Siemens: Case Report

free essaySiemens is a well-known German company that successfully functions internationally offering a variety of innovative goods in the areas of healthcare, technologies, energy and infrastructure development. Staying innovative is one of the major challenges that Siemens faces after experiencing many obstacles. Therefore, an open innovation program initiated in 2008 became a serious factor in remaining profitable and being oriented towards future achievements. Generating new ideas, seizing existing technological gaps and overcoming staff problems remain the serious issues that need effective solutions. In addition, the public image of the company is another issue that deserves specific attention.

The Siemens case reviews the well-known company as the worldwide innovator in the spheres of energy, healthcare, industry and infrastructure. Primarily, company’s innovation managers consider open innovation the best way to develop and make new R&D more marketable. Both internal and external forces influence company’s innovation. Therefore, it is necessary to emphasize the creation of internal social and knowledge-sharing networks as well as usage of the third party principles to introduce internal and external contests. Collaborative online environment is the prominent factor that contributes to the efficient management of the open innovation. Nevertheless, even with the careful approach to company’s development, the managers have to meet numerous challenges and search for the best solutions. In case of Siemens, such challenges include human resources optimisation, insufficient motivation, lack of persuasiveness and public trust. Given analysis is aimed to focus on possible recommendations to these issues including the development of managers’ skills and awareness, performance control, improvement of employees’ motivation, enhancement of strategic planning and overall public image of the company. In some cases, open innovation is effective enough to fulfil these recommendations and to show that the company undergoes efficient changes. However, this case requires more efforts to make Siemens even more progressive on the global market.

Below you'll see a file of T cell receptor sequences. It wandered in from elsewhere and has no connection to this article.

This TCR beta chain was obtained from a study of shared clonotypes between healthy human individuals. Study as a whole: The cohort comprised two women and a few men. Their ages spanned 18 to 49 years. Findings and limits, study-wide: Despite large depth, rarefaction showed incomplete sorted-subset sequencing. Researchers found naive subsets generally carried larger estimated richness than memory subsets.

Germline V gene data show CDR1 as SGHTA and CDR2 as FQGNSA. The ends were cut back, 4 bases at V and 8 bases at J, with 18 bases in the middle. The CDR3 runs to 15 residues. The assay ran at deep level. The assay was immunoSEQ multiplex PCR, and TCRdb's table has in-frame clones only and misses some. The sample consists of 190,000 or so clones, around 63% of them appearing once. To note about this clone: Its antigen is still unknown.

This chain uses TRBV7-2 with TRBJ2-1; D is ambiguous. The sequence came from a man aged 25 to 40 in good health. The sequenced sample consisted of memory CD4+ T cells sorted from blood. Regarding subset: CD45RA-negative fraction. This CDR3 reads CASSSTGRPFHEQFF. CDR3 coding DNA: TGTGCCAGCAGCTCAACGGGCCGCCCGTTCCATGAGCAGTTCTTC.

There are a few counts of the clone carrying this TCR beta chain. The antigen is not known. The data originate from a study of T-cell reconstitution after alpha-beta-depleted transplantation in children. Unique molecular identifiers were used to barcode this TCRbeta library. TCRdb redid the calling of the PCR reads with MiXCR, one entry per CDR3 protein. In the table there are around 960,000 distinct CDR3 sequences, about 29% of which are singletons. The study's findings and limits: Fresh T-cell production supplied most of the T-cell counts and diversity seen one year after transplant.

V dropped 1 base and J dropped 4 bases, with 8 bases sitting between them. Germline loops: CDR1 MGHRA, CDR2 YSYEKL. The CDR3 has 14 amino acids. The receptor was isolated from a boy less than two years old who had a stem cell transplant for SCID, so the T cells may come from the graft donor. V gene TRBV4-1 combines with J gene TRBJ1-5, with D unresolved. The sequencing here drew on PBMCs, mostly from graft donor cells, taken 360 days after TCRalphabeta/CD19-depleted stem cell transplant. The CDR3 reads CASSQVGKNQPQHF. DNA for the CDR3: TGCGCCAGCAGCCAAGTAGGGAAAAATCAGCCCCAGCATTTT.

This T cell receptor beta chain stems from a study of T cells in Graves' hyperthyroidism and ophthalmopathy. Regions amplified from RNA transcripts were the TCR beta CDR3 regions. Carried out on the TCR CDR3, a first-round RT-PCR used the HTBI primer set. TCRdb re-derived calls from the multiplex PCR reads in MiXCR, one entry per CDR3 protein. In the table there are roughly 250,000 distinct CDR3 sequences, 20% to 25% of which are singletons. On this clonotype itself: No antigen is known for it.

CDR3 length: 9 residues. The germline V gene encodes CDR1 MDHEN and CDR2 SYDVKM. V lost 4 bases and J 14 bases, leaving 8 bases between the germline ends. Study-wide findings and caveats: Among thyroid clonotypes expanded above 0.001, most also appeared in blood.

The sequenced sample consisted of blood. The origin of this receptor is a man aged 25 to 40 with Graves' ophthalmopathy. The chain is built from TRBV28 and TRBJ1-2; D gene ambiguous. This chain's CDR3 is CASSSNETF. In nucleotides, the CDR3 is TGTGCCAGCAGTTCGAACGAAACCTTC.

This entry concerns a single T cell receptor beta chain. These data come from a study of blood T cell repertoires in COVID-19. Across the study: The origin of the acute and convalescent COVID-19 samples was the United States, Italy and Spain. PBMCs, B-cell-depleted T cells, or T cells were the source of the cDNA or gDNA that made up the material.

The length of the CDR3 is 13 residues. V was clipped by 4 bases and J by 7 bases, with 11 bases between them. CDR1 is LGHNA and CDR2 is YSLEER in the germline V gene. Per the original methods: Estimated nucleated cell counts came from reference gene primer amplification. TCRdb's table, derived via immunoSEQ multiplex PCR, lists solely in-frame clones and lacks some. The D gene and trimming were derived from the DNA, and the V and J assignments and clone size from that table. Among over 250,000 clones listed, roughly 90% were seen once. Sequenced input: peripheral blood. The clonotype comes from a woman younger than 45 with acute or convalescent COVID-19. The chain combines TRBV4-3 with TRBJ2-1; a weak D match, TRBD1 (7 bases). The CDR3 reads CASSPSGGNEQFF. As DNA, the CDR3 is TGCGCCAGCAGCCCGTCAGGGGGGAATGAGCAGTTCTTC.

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Siemens was found in 1847 and was initially known as a telegraph company (Zhao 2004). However, throughout the 20th century, it has undergone considerable changes growing into a strong and many-sided business with the headquarters in Munich, Germany. Nowadays, the company functions in 80 countries and owns 289 manufacturing plants internationally (Lakhani et al. 2015). Apart from manufacturing facilities, Siemens has a great number of offices, warehouses, development organizations and sales sites worldwide. However, such position demands continuous innovation in business that must ensure confident market position and positive public image of the company. The open innovation project has been contributing to enhancing company’s position since 2008 (Lakhani et al. 2015).

Promotion of the Technology and Innovation Management group has become a crucial step towards Siemens’ innovation and development (Lakhani et al. 2015). The customers have approved the new effective approach of the company to business. In particular, oil, gas, fossils, wind, solar power generation, transmission of electrical energy application, industry automation, drive technologies, new approaches in diagnostics in the area of medical imaging and in-vitro diagnostics, therapy systems and clinical products development, rail systems, mobility, logistics innovations and a number of related activities have provided many interesting options to people (Lakhani et al. 2015). However, it was not easy to present and support company’s activities as claimed. The company offered numerous innovations as well as faced many problematic issues. Nevertheless, the company remains the employer of 343,000 workers worldwide with its profits reaching €78.4 billion in 2014 (Lakhani et al. 2015).

Despite many challenges that a prominent company faces, it responds to the interests of customers in a timely and appropriate manner. Siemens has to stay innovative throughout time and continuously offer new and interesting solutions to their customers. Therefore, the biggest challenge is associated with an open innovation programme that Siemens has initiated. This program had introduced innovation in the creation of new product ideas and resolution of various technology gaps as well as commonly met scientific and engineering issues (Lakhani et al. 2015). It has also initiated the crowdsourcing contests, competitions and information distributing networks. Participation in the program was relatively high. During five years, 35,000 employees were involved in twenty projects (Lakhani et al. 2015).